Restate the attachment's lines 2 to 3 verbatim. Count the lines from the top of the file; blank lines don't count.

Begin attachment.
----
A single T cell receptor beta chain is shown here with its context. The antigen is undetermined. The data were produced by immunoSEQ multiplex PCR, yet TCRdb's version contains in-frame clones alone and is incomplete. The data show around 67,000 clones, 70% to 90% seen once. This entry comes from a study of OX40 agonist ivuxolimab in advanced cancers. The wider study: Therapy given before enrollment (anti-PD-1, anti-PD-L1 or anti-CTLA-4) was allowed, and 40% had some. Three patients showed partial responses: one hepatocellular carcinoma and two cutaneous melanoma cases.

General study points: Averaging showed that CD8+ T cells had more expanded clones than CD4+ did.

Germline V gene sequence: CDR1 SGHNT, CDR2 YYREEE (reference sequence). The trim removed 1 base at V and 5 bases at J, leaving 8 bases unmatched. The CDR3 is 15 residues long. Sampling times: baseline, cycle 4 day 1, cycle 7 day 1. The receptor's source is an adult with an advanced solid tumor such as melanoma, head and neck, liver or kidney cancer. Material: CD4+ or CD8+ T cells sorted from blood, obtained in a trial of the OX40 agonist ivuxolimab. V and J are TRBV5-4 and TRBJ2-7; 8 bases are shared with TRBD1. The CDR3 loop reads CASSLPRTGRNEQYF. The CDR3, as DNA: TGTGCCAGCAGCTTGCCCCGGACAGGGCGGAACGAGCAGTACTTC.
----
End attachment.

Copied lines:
General study points: Averaging showed that CD8+ T cells had more expanded clones than CD4+ did.

Germline V gene sequence: CDR1 SGHNT, CDR2 YYREEE (reference sequence). The trim removed 1 base at V and 5 bases at J, leaving 8 bases unmatched. The CDR3 is 15 residues long. Sampling times: baseline, cycle 4 day 1, cycle 7 day 1. The receptor's source is an adult with an advanced solid tumor such as melanoma, head and neck, liver or kidney cancer. Material: CD4+ or CD8+ T cells sorted from blood, obtained in a trial of the OX40 agonist ivuxolimab. V and J are TRBV5-4 and TRBJ2-7; 8 bases are shared with TRBD1. The CDR3 loop reads CASSLPRTGRNEQYF. The CDR3, as DNA: TGTGCCAGCAGCTTGCCCCGGACAGGGCGGAACGAGCAGTACTTC.